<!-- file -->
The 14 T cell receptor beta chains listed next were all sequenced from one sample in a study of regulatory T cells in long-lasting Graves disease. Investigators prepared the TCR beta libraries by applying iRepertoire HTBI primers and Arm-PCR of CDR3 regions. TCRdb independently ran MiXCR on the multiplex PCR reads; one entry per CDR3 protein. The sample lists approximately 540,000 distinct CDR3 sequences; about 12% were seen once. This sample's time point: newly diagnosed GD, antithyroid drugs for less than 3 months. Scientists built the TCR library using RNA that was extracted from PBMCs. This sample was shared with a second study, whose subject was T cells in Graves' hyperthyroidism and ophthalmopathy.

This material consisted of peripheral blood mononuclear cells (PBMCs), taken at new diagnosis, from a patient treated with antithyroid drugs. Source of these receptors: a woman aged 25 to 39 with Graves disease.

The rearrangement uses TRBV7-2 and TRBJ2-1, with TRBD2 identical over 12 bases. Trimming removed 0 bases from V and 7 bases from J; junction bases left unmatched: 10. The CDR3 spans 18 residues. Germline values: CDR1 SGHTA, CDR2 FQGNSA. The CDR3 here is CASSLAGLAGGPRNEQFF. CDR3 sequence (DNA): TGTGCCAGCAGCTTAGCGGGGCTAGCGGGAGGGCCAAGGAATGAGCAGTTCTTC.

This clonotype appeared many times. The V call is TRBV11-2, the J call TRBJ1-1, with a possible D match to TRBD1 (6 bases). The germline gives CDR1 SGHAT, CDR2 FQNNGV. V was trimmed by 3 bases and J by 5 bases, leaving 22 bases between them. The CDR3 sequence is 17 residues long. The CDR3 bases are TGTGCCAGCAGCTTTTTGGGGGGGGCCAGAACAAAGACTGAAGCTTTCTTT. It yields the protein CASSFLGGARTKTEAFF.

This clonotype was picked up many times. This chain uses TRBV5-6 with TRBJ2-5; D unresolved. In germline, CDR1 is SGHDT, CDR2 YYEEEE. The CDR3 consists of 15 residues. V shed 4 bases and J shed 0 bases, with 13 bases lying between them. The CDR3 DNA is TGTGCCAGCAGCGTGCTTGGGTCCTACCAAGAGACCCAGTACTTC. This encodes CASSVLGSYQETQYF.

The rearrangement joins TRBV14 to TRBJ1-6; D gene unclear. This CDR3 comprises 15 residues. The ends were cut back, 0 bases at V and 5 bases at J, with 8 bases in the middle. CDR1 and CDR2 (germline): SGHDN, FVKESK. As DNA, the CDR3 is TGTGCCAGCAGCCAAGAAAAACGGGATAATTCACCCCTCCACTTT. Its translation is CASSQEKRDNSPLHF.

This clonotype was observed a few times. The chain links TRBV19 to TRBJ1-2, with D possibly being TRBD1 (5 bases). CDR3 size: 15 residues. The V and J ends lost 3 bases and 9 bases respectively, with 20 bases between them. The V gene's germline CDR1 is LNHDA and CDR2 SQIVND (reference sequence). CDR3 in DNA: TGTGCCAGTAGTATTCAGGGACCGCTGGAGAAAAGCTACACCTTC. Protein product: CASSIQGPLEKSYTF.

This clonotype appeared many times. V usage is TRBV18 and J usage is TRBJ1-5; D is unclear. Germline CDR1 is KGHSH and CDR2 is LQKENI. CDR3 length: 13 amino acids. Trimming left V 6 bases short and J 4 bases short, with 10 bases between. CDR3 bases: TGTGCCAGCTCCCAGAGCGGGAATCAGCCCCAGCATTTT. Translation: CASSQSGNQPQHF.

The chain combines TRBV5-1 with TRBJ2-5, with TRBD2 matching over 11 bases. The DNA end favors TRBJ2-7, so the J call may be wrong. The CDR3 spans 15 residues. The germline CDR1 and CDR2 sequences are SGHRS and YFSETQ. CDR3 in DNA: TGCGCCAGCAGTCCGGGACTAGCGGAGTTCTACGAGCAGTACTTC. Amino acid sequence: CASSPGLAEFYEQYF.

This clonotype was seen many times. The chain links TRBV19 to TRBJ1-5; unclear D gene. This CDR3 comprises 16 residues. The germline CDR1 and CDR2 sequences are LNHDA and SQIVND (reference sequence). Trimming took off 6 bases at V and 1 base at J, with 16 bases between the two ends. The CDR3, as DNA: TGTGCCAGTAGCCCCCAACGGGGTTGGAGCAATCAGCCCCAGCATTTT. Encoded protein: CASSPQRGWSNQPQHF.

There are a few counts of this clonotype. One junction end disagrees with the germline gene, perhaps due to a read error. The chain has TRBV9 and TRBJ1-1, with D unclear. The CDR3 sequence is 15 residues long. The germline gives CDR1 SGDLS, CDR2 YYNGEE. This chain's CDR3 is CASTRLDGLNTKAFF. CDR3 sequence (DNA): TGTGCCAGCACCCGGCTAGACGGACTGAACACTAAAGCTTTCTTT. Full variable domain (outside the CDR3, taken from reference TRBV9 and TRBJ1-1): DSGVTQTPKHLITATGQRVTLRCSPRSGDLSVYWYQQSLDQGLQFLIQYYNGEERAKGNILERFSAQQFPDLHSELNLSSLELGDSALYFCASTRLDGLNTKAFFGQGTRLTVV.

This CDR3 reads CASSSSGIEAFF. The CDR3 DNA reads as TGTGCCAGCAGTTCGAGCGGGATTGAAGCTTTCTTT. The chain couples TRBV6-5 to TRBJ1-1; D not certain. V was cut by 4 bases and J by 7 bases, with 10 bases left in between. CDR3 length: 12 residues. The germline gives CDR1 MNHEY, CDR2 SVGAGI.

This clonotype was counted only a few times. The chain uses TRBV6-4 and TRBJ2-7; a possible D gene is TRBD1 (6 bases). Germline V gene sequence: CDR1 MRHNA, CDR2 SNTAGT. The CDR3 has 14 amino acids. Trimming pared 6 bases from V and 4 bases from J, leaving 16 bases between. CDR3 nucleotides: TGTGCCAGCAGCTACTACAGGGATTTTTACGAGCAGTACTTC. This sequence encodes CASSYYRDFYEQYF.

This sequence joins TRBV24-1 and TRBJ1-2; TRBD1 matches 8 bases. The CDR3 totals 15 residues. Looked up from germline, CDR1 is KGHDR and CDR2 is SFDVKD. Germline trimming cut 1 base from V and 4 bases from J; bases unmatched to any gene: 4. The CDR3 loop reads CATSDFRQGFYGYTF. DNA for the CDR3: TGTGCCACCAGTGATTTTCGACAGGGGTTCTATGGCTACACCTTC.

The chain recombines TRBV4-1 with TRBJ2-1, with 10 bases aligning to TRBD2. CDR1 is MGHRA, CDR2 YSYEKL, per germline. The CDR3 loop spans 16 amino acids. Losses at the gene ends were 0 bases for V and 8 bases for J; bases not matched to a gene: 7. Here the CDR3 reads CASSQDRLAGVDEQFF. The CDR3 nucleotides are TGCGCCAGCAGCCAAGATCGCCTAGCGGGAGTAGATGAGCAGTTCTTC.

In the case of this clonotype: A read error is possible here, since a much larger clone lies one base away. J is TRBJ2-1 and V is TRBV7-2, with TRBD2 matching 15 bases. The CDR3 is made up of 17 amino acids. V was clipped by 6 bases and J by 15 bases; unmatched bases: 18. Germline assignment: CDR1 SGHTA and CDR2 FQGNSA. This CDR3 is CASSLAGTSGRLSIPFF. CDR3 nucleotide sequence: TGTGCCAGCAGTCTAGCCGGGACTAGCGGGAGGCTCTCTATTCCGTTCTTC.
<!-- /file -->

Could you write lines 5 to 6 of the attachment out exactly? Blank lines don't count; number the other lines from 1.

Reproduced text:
This clonotype was picked up many times. This chain uses TRBV5-6 with TRBJ2-5; D unresolved. In germline, CDR1 is SGHDT, CDR2 YYEEEE. The CDR3 consists of 15 residues. V shed 4 bases and J shed 0 bases, with 13 bases lying between them. The CDR3 DNA is TGTGCCAGCAGCGTGCTTGGGTCCTACCAAGAGACCCAGTACTTC. This encodes CASSVLGSYQETQYF.

The rearrangement joins TRBV14 to TRBJ1-6; D gene unclear. This CDR3 comprises 15 residues. The ends were cut back, 0 bases at V and 5 bases at J, with 8 bases in the middle. CDR1 and CDR2 (germline): SGHDN, FVKESK. As DNA, the CDR3 is TGTGCCAGCAGCCAAGAAAAACGGGATAATTCACCCCTCCACTTT. Its translation is CASSQEKRDNSPLHF.